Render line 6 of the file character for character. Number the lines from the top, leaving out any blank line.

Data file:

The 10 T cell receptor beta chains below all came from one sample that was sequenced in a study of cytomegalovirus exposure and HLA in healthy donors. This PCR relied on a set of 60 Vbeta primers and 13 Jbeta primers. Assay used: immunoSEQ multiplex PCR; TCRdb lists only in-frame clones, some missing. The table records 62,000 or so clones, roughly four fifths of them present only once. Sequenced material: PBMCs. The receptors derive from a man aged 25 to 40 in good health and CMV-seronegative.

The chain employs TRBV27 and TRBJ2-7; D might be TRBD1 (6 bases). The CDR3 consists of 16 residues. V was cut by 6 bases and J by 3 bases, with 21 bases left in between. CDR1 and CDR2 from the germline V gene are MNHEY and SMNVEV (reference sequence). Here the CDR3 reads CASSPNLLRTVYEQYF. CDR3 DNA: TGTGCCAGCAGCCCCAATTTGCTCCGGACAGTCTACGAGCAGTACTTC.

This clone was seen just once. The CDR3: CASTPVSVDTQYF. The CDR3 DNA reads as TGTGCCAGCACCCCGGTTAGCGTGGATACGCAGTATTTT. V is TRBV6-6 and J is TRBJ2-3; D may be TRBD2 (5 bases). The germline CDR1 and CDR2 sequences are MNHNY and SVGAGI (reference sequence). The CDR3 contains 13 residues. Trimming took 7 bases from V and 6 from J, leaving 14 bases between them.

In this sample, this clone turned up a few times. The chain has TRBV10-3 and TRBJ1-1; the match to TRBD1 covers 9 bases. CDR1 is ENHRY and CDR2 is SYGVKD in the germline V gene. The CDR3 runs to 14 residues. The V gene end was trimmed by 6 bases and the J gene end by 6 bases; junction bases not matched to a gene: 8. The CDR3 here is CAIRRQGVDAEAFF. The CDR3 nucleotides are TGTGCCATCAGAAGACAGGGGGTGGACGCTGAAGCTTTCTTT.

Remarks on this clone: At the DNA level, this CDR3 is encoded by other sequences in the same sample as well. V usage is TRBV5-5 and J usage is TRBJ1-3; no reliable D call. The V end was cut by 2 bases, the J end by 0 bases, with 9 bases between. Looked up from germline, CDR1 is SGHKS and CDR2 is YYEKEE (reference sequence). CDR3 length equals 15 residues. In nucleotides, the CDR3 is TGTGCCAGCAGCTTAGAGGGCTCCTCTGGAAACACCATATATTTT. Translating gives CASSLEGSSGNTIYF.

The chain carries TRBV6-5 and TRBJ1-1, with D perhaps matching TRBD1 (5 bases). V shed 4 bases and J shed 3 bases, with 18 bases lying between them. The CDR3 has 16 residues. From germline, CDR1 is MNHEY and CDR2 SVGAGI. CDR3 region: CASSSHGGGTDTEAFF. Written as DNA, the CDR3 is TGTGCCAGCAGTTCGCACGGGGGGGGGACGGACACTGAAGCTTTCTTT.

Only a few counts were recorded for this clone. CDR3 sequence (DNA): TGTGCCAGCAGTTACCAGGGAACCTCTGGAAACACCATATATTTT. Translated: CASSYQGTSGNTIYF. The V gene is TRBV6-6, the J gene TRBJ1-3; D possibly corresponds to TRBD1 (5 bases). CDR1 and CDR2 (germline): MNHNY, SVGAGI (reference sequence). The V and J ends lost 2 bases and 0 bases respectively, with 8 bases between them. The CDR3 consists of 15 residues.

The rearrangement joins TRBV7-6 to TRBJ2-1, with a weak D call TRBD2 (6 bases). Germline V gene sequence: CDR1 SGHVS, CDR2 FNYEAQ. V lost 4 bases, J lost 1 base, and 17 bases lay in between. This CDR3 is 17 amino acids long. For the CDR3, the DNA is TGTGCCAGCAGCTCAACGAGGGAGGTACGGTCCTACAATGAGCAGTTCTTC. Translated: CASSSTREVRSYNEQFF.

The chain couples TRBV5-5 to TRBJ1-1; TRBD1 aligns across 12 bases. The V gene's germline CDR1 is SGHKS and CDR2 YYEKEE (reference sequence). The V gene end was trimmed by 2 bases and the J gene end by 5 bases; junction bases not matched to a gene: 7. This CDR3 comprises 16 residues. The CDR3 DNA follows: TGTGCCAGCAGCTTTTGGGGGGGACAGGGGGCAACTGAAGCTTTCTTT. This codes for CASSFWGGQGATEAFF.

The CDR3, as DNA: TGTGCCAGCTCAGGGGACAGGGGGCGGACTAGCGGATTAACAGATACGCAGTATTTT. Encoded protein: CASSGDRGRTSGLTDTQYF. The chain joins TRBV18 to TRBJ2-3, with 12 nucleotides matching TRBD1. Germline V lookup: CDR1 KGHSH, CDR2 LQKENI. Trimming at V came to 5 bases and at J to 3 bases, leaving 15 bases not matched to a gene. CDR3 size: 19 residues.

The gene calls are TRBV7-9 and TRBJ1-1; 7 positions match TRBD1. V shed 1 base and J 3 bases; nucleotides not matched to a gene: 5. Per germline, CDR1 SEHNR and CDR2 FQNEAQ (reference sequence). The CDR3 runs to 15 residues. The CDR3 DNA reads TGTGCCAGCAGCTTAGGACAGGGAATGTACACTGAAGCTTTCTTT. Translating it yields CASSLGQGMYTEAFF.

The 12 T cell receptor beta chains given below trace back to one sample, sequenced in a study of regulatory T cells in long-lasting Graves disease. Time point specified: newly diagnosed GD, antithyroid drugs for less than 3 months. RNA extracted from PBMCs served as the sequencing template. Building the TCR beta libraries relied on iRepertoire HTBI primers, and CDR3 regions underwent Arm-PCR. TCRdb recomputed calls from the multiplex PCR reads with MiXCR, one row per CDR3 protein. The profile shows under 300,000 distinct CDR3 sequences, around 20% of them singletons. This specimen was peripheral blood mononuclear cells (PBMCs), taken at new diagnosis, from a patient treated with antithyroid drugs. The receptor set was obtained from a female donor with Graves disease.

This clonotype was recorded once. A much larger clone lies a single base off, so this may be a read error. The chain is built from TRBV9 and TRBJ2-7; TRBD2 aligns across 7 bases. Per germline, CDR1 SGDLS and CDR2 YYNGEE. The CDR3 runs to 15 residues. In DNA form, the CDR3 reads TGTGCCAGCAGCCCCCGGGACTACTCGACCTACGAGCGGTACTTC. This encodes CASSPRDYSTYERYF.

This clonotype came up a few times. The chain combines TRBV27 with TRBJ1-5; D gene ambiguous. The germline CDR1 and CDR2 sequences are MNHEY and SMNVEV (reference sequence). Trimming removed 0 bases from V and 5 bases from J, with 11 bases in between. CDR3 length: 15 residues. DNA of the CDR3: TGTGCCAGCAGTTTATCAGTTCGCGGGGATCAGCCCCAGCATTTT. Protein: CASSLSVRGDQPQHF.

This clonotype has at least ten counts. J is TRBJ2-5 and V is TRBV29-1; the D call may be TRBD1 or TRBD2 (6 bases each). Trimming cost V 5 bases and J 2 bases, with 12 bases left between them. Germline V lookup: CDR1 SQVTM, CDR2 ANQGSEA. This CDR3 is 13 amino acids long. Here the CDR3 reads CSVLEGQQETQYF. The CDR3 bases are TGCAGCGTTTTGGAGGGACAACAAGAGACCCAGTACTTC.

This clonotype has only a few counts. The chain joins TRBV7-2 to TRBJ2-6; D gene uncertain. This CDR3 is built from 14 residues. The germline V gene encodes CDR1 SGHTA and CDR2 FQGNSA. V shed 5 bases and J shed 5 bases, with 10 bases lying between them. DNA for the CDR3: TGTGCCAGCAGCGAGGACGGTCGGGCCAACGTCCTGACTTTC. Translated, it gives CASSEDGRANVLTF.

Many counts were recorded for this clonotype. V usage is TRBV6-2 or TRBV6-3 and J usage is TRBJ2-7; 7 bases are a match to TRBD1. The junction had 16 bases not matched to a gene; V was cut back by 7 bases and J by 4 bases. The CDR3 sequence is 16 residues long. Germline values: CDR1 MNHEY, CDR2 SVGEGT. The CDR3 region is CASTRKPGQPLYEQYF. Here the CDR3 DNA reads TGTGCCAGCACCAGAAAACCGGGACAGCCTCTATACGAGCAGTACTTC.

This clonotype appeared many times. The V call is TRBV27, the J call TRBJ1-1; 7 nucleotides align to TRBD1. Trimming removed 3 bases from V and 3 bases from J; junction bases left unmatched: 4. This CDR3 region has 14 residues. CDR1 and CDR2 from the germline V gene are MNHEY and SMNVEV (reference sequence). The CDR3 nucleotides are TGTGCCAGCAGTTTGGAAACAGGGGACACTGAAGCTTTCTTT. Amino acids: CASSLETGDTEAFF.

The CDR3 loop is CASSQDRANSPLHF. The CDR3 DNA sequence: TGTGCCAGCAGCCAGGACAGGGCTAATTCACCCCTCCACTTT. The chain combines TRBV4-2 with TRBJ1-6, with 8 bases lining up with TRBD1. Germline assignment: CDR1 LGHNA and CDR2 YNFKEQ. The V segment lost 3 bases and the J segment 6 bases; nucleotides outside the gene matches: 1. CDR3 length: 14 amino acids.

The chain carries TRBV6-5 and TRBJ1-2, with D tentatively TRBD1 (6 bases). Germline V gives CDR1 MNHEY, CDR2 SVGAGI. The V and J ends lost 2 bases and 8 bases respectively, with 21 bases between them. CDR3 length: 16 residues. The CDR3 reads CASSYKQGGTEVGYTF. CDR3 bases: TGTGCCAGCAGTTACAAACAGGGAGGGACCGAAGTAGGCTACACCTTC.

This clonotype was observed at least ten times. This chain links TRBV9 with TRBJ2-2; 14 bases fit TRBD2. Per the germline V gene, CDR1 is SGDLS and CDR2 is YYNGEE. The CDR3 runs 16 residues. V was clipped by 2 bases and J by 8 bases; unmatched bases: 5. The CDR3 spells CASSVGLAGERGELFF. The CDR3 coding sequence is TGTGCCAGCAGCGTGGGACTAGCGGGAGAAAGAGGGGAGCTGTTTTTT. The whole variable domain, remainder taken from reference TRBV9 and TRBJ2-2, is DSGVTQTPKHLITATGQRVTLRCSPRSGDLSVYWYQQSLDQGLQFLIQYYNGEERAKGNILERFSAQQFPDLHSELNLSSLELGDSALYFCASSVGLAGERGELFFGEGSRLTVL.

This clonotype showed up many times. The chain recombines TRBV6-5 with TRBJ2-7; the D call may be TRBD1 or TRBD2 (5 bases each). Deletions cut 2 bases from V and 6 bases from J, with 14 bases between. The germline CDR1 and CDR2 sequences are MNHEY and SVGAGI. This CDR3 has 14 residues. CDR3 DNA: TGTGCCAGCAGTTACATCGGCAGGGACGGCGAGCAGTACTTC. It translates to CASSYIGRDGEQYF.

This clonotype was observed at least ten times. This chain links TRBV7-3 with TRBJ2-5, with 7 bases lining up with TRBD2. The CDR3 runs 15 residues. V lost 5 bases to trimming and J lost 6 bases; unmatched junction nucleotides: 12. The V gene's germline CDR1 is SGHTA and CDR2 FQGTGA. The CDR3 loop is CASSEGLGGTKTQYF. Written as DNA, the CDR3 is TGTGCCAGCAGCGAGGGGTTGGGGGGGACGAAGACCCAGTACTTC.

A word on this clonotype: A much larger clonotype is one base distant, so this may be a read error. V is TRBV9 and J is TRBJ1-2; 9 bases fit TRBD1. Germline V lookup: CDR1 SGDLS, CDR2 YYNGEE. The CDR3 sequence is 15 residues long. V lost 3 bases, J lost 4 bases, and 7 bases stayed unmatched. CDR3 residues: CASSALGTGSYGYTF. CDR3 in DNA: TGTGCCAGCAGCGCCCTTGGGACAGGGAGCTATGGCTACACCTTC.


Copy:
The chain carries TRBV6-5 and TRBJ1-1, with D perhaps matching TRBD1 (5 bases). V shed 4 bases and J shed 3 bases, with 18 bases lying between them. The CDR3 has 16 residues. From germline, CDR1 is MNHEY and CDR2 SVGAGI. CDR3 region: CASSSHGGGTDTEAFF. Written as DNA, the CDR3 is TGTGCCAGCAGTTCGCACGGGGGGGGGACGGACACTGAAGCTTTCTTT.